Brit Bennett, Jane Hirshfield and their simply stunning writing
One of my favorite events to attend on campus has always been the Helen Zell Visiting Writers Series. So when I made my way over to the University of Michigan Museum of Art to hear Brit Bennett and Jane Hirshfield read their work, I had high expectations.
The writers did not disappoint. Held under the soothing lights of the Helmut Stern Auditorium, Brit Bennett and Jane Hirshfield delivered readings filled with genuine emotion and gorgeous writing.
Bennett received her MFA from the University. The last time she did a reading at that podium was when she read an early draft of “The Mothers.” On Thursday, she read from the final draft of the book, now a New York Times bestselling novel and set to be adapted into a film by Warner Brothers, with Kerry Washington as the producer.
Her prose was simple but moving. Reading from the middle of her novel, Bennett took us through the lives of her characters, Luke and Aubrey, after their friend Nadia leaves town to attend college. Nadia’s mother recently committed suicide and Nadia dates Luke, an ex-football player suffering from an injury. Nadia’s God-fearing friend Aubrey meets Luke during his physical therapy, while Nadia is at the University of Michigan. Though I haven’t read her novel, I was completely immersed in the story after two sentences.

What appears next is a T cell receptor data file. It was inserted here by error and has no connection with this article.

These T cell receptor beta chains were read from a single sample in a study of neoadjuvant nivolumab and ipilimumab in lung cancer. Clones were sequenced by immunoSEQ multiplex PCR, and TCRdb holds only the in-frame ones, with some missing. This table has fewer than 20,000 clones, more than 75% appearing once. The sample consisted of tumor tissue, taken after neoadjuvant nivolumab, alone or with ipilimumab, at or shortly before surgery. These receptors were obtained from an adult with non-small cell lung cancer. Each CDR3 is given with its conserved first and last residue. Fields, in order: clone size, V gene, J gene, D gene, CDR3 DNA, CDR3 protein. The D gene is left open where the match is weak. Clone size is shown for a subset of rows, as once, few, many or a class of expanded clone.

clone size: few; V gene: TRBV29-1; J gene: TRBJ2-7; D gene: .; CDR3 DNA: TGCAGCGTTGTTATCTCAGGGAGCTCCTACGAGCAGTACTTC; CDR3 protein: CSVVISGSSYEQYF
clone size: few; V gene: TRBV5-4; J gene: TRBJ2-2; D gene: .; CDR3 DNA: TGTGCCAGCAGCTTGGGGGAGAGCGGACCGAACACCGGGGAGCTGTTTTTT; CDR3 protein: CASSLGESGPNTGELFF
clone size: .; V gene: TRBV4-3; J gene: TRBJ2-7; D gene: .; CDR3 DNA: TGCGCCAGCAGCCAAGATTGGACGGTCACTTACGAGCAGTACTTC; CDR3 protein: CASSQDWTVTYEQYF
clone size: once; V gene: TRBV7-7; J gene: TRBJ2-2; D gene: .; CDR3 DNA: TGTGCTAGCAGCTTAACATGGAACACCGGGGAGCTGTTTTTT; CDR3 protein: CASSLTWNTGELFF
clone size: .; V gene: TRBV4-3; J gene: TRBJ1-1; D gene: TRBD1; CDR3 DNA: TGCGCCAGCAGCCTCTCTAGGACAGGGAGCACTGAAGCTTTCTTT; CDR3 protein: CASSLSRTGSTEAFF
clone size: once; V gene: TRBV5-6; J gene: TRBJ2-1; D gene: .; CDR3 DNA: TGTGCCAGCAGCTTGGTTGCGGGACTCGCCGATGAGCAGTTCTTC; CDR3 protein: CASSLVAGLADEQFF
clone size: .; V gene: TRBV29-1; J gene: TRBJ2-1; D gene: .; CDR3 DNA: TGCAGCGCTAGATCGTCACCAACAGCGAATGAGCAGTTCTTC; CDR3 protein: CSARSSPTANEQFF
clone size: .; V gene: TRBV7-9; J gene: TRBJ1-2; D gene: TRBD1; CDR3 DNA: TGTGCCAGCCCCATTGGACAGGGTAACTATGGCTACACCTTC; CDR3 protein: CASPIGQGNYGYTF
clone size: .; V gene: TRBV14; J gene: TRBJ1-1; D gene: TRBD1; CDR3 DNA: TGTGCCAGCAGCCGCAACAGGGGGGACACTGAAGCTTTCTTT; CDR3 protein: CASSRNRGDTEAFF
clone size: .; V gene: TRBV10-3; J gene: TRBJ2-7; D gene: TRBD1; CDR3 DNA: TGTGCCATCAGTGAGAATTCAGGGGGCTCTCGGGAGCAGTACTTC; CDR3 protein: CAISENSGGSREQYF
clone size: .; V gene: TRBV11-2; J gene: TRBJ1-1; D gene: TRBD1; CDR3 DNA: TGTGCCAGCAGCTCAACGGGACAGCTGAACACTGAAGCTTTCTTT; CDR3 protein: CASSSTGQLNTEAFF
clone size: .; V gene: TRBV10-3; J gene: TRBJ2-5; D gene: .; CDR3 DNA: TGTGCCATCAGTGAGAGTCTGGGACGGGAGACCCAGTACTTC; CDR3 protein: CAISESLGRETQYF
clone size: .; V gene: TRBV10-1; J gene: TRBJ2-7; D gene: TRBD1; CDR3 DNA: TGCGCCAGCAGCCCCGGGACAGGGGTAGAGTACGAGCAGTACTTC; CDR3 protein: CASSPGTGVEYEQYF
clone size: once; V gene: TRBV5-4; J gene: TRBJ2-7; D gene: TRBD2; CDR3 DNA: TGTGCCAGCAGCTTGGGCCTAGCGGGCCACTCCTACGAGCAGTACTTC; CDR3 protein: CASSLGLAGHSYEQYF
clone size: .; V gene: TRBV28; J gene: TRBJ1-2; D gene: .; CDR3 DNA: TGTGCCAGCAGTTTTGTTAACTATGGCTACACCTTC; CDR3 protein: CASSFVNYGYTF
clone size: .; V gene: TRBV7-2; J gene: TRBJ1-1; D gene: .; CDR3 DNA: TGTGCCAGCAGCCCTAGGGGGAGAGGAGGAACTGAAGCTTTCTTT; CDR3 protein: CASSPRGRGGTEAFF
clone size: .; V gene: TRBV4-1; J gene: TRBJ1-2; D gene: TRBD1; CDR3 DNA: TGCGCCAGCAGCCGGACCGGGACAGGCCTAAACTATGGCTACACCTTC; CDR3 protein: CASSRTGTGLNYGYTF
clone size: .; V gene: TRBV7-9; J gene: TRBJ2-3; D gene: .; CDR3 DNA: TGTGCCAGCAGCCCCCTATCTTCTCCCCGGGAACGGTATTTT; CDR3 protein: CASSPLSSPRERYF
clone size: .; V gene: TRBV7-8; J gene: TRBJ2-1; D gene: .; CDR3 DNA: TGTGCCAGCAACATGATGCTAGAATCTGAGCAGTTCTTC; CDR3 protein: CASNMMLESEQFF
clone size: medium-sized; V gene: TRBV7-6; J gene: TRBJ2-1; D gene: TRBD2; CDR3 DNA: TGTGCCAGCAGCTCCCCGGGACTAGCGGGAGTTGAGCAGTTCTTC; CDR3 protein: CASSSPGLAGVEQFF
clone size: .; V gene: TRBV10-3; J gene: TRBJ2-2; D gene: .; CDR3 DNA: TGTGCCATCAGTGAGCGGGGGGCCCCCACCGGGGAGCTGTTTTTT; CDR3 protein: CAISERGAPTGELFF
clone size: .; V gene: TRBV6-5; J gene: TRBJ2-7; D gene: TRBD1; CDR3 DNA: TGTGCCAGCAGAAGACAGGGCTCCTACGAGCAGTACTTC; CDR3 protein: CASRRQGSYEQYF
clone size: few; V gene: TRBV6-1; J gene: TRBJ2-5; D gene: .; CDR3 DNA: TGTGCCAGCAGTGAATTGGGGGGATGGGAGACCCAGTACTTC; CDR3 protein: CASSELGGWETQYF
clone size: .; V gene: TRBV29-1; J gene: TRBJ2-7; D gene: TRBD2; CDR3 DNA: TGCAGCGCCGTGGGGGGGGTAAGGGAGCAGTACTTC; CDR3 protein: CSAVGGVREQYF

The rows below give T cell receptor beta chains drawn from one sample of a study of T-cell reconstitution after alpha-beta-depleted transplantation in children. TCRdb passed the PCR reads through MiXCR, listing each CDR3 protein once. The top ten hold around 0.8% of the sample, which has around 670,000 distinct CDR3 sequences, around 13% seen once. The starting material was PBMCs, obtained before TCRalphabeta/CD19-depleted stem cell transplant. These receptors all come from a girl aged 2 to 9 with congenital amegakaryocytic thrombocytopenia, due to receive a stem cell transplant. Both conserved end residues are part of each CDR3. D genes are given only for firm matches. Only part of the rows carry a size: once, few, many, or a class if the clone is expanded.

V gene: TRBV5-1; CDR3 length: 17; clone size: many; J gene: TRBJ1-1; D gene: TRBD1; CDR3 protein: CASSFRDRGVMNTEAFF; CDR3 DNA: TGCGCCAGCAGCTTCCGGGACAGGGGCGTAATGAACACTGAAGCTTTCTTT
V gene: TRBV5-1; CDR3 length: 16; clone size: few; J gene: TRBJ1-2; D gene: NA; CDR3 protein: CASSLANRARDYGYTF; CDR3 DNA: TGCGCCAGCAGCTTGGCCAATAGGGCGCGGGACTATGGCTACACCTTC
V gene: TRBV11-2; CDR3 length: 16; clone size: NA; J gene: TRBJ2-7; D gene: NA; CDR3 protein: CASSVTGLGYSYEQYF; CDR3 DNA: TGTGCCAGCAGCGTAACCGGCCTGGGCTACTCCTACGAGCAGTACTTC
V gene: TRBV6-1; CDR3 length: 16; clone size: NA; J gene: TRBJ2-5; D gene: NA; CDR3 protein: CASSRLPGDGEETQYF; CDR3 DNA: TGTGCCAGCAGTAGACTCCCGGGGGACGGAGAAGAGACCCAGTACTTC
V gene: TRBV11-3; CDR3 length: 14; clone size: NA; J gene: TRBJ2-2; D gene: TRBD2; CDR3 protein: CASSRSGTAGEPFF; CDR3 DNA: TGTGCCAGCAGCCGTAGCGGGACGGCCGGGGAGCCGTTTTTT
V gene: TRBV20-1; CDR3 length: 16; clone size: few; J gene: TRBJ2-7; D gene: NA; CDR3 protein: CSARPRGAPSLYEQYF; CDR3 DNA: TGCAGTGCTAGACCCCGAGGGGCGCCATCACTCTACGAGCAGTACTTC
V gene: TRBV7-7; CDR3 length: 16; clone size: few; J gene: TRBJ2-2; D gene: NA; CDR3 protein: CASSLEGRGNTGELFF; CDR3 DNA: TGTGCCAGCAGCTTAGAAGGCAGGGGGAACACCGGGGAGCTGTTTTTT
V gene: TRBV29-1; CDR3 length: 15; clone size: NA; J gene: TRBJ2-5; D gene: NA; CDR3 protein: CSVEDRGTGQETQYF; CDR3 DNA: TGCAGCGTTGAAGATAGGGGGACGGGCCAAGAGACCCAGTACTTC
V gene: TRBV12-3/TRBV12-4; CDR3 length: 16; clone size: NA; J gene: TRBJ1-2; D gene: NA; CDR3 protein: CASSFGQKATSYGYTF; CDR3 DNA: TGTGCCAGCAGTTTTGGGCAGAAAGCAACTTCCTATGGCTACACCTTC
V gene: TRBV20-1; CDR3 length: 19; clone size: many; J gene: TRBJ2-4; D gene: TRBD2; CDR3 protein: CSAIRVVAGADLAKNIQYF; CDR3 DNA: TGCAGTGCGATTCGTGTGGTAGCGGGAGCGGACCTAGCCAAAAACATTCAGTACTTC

Bennett’s success with “The Mothers,” her debut novel, served as an inspirational moment for me and the many aspiring authors in the audience. Bennett’s lyrical writing is impressive yet effortless, and each sentence is packed with momentum: “So even though we hadn’t known where she’d come from, we’d understood why Aubrey Evans couldn’t stop crying when the pastor asked what gift she’d come forward to receive and what she’d whispered, salvation.”
I’m still wondering what happens to Nadia, Luke and Aubrey. If you’re looking for something new to keep you up at night, then Bennett’s novel may be the answer.
Jane Hirshfield, author of eight collections of poetry, also delivered an eloquent and uplifting reading. She stopped and took the time to talk through some of her concerns, ranging from politics to the environment to the everyday problems we face.
“One of the ways of navigating differences is being permeable to them. Walls don’t work,” she said.
Hirshfield’s poetry is a meditation on humanity. Though her poems initially seemed simple to me, looking back at them left me with questions and many interpretations. “Let the envious gods take back what they can,” from her poem “Each Moment a White Bull Steps Shining into the World,” is particularly chilling, and I can’t help but wonder who exactly Hirshfield is thinking about.
She talked about the background of her poem “Washing Doorknobs,” which appeared in The New Yorker in Oct. of 2010, explaining how every New Year’s Eve she thoroughly cleans her house, polishing each doorknob before ringing in the new year.
“Sometimes I go out and party too,” she said, jokingly.
Throughout her reading, it became clear that Hirshfield is an incredibly compassionate and gentle person, and finds herself deeply affected by societal issues such as environmental disasters. Many people in the audience hummed in agreement with her, appreciative of the opportunity to hear a discussion on these problems.
It’s always nice to see the growth of writers, and pairing Bennett with Hirshfield showed how far an author can progress with their initial passion for writing. Both Bennett and Hirshfield kicked off the series this semester on a high note, and I’m looking forward to seeing what comes next.